Tablesaw blade guard

Blade guard
Blade guard

After I made the mounting bracket, then I proceeded to create the blade guard and splitter.

The blade guard has two main components. The cover goes over the blade, to prevent the saw operator from getting injured directly on the spinning blade. The cover is usually made of clear plastic, and is attached to the splitter. The splitter is a vertical piece of sheet metal sitting behind the blade, which guides the cut wood past the blade so it won’t bind.

Splitter

Splitter
Splitter

I made the splitter out of the same heavy sheet metal I used for the mounting bracket, 1/16″ steel. I used the same process, where I made a cardboard template first. That way I could ensure that I had the proper positioning on the table saw bed and around the blade, and I could make the bolt holes line up with the mounting bracket. I used 1/4″ holes and bolts on the mounting bracket, but used slightly larger 5/16″ holes on the tail of the splitter that attaches to the mounting bracket. The holes are just enough bigger that I have some adjustability in the positioning, but still have a secure fit with the bracket.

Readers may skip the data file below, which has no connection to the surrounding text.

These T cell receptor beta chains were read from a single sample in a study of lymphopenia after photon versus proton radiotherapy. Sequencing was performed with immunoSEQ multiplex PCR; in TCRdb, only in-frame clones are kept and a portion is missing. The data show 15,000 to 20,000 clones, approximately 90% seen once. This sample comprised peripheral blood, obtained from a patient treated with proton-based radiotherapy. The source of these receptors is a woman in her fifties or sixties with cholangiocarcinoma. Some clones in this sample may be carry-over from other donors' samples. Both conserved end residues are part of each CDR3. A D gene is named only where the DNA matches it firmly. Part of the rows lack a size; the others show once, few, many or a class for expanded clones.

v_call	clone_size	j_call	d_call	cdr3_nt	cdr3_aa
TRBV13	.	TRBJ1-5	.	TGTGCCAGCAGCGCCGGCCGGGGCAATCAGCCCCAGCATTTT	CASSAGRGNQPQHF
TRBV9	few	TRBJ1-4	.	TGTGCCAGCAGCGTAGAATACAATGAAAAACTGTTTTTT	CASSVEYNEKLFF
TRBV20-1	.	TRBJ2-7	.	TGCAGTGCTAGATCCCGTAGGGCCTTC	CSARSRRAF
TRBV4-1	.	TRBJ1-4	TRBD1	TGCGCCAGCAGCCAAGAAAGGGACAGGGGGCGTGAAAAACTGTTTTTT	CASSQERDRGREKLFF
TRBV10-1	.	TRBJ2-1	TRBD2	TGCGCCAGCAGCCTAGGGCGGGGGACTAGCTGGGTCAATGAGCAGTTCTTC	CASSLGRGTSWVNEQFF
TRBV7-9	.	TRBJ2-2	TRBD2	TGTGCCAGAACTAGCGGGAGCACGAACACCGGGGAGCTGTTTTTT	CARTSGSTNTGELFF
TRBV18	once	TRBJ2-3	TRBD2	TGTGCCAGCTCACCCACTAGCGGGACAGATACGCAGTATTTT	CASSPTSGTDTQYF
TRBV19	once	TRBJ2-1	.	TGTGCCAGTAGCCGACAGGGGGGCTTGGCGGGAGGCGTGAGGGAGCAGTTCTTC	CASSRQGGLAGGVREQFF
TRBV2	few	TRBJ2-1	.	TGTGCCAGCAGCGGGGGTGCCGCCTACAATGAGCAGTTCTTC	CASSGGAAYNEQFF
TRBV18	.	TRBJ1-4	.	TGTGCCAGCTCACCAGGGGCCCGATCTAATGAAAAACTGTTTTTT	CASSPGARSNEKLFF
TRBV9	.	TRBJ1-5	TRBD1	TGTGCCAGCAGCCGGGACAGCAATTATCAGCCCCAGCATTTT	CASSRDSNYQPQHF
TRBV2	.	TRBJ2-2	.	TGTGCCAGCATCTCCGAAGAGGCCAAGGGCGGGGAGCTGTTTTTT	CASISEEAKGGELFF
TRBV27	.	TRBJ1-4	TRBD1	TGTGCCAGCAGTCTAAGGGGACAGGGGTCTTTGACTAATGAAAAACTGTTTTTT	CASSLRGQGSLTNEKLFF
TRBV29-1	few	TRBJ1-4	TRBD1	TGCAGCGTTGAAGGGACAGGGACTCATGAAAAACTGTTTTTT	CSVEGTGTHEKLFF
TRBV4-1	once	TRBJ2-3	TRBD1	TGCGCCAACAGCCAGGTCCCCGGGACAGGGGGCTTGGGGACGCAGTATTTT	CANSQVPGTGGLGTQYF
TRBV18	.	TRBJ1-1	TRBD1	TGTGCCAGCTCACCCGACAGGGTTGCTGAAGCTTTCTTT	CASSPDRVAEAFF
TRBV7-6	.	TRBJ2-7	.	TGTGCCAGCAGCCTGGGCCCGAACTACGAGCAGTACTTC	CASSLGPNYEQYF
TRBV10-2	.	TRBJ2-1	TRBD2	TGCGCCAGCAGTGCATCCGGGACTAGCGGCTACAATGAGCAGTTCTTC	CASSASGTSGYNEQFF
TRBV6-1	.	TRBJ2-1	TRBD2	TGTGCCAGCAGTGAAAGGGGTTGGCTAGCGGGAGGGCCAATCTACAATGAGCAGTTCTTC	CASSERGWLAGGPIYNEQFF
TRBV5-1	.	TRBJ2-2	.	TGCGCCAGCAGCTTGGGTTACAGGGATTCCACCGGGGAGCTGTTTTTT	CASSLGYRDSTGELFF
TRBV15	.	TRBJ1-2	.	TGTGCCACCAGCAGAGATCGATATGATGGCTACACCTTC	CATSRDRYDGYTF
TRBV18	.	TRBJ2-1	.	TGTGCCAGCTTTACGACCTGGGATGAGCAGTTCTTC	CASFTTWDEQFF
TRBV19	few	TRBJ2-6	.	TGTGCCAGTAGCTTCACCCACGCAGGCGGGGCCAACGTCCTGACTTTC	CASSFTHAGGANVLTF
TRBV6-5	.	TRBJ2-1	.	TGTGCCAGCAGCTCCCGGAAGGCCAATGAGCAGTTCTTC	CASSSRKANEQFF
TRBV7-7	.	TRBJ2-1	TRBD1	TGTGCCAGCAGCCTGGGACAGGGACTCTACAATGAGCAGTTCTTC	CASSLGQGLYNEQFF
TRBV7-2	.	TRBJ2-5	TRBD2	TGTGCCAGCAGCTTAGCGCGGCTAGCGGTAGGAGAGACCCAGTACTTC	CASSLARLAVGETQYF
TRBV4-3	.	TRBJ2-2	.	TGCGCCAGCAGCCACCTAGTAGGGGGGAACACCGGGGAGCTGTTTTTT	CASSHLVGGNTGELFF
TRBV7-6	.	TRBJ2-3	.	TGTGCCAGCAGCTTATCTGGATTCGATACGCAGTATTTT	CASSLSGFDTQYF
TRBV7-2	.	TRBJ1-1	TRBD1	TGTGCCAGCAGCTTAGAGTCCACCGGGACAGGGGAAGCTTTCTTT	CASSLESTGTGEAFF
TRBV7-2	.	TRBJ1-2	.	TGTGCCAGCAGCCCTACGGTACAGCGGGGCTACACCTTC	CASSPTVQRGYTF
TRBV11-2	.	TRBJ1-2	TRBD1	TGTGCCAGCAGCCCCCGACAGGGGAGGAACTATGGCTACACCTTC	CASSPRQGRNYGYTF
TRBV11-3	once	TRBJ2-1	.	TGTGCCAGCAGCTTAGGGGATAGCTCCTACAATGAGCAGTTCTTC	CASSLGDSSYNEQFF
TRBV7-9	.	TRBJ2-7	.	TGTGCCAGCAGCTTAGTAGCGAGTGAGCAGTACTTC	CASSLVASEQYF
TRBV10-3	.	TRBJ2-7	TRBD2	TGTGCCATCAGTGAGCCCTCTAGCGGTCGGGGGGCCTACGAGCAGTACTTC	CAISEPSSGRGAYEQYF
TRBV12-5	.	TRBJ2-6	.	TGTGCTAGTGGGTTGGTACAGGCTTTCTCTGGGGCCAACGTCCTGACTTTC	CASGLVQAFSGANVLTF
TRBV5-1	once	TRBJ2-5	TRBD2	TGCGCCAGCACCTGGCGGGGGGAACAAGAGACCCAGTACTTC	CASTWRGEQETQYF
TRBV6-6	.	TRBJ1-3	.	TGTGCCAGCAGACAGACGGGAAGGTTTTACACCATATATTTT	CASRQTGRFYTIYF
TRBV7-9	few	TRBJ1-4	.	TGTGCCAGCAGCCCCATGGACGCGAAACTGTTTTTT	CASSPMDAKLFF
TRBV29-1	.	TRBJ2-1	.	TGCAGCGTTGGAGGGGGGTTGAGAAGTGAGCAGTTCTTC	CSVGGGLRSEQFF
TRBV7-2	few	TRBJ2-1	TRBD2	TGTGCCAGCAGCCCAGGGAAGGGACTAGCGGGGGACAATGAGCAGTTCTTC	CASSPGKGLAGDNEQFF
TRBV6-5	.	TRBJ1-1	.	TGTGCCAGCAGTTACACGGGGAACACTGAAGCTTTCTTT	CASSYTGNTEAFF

The splitter/guard should be removable for different saw operations like dadoes or shaping. Wing nuts make it easy to remove the splitter without requiring any tools. You can buy bolts with wing heads on them, but I already had extra wing nuts so I decided to put them on both sides. I had screws of the right size, but the screw heads were too wide to fit in between the wings. A lathe would be the ideal way to reduce the screw heads, but I don’t have one, so I put the screws into the chuck of my electric drill and filed them down while it spun.

Wing screws
Wing screws